Last week, I returned from Costa Rica where my classmates and I spent 7 days in a tiny village town called Santa Cruz de Leon Cortez. The town’s main income came from the coffee plantation which lined and weaved through the town. My host family lived high up on the mountains and in the mornings I could see the clouds floating lazily above the mountains. Everything was quiet and most days I would wake up before the sunrise so the light was still misty and cool. My host mom would always pour me a coffee (fresh coffee, might I add) and as I sat and drank it she would bustle around to prepare breakfast. Usually I would just eat fresh fruit, but it seems that the culture in Santa Cruz is to give a never ending food supply, three meals a day. Without fail, rice and beans are served at every meal but the side dishes range from pasta to fried plantains to meat.
Here’s a photo of a memorable lunch of mine one day:
In my house, we don’t have a staple food, like rice and beans. I imagine that some families eat bread everyday, but usually not every meal. Rice and beans are by no means the peasant dish, all families no matter wealth eat it and my host father even told me that his father could not even afford rice growing up. He told me that his father’s diet consisted only of tortillas, beans and agua dulce (a kind of raw sugar drink produced locally). Personally, I never got sick of it, I love beans and I don’t usually eat rice at home so I enjoyed having something different and I admired the simplicity of the food. I would never consider making fried banana pancakes (ingredients: egg, banana, salt) not because they aren’t delicious but because its almost too simple. There’s an art to crafting my uncle’s wonderful and elaborate Thanksgiving dinner as well as preparing an “almuercito” with only a few things to work with. So that’s my takeaway, people search far and wide for certain delicacies, but eating a satisfying, local meal feels just as special.
Once back on the East Coast, however, I found myself craving what Santa Cruz did not provide: salad. If I had to pick one staple-type food in my house, it would probably be a salad. We have one almost every night with the same garlicky dressing my mom has made for years. Each one however has its own eclectic mix of toppings, some that I would never eat together by themselves. Grapes, olives, artichokes, seeds, almonds, beets, carrots, tomatoes, avocados and pomegranate seeds have all found their way onto the jumbled disarray that we eat most nights. This time, however, I wanted to go simple, to learn from my own teachings, and carefully assemble a quirky but yummy salad that mixed colors and taste. Don’t get me wrong, I love the chaos of my family’s salads, but sometimes the toppings can even overwhelm the lettuce!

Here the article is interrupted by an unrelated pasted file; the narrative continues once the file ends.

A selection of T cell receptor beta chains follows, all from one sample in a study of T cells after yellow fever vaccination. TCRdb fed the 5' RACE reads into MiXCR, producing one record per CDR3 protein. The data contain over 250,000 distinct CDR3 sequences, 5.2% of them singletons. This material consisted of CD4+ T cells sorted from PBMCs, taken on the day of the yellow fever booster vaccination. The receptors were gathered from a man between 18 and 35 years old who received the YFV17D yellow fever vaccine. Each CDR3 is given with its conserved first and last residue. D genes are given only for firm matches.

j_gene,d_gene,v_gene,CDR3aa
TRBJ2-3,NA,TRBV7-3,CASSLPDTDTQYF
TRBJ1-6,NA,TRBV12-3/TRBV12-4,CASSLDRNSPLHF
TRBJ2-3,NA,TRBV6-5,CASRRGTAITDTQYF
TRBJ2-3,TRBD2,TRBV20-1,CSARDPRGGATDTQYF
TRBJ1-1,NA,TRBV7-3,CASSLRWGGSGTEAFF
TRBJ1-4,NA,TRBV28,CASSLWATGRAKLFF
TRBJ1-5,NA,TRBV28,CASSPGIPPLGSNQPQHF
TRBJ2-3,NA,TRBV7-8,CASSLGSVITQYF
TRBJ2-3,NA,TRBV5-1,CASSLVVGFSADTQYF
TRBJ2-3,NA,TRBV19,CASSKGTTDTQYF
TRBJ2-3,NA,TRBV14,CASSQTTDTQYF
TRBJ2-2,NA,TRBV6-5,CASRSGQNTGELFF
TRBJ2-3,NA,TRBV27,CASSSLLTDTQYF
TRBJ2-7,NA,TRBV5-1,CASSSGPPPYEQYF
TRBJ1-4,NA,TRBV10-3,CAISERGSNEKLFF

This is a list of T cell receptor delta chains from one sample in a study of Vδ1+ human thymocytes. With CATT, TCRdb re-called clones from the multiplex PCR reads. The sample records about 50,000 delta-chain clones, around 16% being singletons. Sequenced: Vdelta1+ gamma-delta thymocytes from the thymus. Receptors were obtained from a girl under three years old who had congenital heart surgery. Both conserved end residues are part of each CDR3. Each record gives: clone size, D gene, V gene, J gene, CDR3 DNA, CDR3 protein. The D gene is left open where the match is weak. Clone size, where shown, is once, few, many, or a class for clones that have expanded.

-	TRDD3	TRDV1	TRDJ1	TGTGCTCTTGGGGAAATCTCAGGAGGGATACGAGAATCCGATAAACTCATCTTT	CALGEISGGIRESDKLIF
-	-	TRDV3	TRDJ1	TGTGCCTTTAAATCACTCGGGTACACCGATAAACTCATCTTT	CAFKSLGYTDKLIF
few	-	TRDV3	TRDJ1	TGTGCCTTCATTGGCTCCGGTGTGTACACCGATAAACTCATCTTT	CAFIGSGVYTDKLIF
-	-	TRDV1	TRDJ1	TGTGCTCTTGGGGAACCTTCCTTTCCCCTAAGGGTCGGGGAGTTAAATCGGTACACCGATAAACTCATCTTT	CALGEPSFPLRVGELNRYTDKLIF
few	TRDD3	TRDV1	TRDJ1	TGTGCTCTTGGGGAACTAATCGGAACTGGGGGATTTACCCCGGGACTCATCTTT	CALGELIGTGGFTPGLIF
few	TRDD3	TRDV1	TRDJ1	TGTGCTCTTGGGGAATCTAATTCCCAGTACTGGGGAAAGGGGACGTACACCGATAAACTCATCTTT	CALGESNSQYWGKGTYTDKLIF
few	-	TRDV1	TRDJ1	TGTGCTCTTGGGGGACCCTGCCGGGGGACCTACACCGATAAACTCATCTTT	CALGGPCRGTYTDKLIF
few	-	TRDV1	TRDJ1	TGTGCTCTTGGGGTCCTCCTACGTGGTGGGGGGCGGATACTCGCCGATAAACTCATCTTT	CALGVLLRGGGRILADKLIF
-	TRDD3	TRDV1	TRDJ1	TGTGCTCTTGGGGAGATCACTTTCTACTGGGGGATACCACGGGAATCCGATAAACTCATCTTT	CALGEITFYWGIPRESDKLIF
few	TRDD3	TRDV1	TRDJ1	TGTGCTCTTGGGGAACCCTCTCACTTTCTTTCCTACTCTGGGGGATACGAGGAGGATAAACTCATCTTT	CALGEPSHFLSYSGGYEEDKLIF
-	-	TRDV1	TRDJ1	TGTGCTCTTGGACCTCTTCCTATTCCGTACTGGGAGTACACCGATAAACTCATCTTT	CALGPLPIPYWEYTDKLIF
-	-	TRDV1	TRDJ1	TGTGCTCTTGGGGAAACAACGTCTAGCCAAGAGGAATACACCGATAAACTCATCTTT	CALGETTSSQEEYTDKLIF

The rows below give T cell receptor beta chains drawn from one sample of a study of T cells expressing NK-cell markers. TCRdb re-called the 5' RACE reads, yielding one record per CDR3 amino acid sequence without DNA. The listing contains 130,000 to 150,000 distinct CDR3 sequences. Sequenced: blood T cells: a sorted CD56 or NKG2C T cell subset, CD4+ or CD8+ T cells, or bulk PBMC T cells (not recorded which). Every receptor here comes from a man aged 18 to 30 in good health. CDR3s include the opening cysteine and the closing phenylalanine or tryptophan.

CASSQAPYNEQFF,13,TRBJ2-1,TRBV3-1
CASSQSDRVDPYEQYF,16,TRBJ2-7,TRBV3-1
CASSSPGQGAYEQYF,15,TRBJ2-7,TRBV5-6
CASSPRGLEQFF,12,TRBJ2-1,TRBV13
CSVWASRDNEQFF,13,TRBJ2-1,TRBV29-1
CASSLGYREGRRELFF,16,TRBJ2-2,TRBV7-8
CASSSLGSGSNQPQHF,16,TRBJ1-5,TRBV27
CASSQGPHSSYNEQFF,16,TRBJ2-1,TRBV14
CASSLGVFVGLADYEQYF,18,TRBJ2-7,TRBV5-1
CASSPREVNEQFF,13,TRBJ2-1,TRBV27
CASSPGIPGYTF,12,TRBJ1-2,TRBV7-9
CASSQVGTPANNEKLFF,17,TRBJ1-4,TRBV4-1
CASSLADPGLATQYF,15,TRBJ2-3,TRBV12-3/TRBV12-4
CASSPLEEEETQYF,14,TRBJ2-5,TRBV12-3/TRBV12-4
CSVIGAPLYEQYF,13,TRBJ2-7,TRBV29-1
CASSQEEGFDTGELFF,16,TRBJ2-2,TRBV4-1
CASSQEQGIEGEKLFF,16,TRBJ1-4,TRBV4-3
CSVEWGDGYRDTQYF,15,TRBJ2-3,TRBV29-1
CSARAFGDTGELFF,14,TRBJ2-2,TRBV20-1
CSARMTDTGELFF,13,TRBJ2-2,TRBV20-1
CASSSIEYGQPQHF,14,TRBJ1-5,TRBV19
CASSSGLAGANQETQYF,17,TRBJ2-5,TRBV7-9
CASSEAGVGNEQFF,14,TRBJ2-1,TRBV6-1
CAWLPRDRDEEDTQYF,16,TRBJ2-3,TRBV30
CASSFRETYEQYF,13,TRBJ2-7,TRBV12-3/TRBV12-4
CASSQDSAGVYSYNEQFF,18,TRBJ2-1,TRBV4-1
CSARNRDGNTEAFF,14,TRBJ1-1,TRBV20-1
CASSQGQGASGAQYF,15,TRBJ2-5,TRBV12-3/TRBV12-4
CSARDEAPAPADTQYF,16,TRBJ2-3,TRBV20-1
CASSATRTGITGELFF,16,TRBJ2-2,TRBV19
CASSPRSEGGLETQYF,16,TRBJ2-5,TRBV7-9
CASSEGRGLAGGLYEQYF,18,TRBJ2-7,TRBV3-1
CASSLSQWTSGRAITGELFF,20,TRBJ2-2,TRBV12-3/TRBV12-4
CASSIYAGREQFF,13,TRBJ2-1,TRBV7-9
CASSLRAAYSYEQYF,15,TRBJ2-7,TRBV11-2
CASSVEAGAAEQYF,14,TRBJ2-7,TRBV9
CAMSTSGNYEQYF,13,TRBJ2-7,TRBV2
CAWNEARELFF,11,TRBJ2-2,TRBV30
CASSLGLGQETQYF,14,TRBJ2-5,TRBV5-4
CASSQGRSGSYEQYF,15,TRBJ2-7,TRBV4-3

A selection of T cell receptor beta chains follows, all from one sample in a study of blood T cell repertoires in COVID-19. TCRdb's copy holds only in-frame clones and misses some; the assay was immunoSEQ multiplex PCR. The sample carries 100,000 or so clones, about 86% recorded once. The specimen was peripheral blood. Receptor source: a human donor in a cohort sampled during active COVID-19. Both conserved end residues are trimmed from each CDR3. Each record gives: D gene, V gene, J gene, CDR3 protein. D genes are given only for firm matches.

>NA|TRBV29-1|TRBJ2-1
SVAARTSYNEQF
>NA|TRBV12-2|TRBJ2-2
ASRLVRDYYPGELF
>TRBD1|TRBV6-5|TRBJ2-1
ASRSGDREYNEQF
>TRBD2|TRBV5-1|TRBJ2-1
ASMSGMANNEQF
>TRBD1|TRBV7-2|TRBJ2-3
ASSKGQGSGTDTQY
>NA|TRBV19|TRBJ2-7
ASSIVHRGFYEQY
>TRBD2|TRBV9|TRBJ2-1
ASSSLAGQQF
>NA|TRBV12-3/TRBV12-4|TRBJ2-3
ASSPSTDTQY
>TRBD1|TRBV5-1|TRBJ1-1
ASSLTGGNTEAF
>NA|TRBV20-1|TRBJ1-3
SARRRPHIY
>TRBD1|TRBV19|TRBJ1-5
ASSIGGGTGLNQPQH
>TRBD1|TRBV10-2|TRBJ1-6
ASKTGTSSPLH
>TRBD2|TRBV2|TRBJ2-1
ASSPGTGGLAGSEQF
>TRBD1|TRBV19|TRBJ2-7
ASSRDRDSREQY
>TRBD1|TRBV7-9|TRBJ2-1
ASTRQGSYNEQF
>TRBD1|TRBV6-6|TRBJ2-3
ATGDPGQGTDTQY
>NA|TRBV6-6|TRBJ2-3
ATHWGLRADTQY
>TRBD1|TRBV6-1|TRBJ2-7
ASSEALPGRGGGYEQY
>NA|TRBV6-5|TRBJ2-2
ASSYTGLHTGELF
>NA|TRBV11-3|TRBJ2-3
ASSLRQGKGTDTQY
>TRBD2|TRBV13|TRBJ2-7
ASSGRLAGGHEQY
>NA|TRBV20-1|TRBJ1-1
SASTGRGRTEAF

Pears give this salad a delicate, sweet vibe, where beets (I love beets…) always add dramatic color, pine nuts are naturally creamy and nicely compliment the mellowness of the beets, and fennel adds crunch. I was careful about how I cut each vegetable/fruit for decorative purposes; the long and thin pieces of pear and fennel look very elegant, and the beet wedges also add a beautiful color. The dressing, which is a orange-mint that I created, adds a cooling yet interesting flavor to this mellow salad and the apple cider vinegar works well with the orange juice.
1 red, medium beet
2 tbsp. olive oil
1 tsp. apple cider vinegar
1 tsp. fresh squeezed orange juice
1/2 tsp. salt & pepper to taste
1/3 toasted pine nuts
1 Bartlett pear, very finely sliced
1/2 Fennel Bulb, thinly sliced
3 or 4 cups of mixed salad greens
For Orange-Mint Dressing:
1 1/2 oranges, for juice
2 tbsp. mint, finely diced
1/3 cup olive oil
1 tsp. salt
4 tbsp. apple cider vinegar
Preheat oven to 420. Peel beet and cut into 1/2 inch wedges, about 2 inches long. Put beets, orange juice, salt, pepper, oil and vinegar in a 9×12 baking pan and mix with a spoon, making sure to coat all the beets in the sauce. Put in oven and cook for about 30 minutes, or until the beets and tender and browned on the outside. Let cool in pan.
Toast the pine nuts in a pan over the stove for roughly 5 minutes, or until they are golden brown. Let cool in pan.
Peel, wash and slice fennel bulb. I tried to make very thin long pieces, which look beautiful when contrasted with the burgundy beets, but whatever shape works for you is fine.
Slice the pear in long strips, so thin that that the pieces are nearly translucent. They should be able to hold together in a salad, but thinner is better. Set aside. The pears should be sliced last, as they are susceptible to browning or attracting fruit flies if left out too long.
Rinse salad greens. Put in a large salad bowl.
For Dressing: Dice mint and juice oranges. Mix all ingredients, except for the oil, in a bowl. When they are thoroughly combined, add the oil and use a whisk to blend. Shake well before drizzling.
To assemble salad: Add the nuts, beets, pears, fennel on top and drizzling about 2 tbsp. (or more, depending on your liking) and toss. If you have any extra mint leaves, they can be added to the salad greens. Let sit for 15 minutes to achieve a slightly wilted, warm salad affect.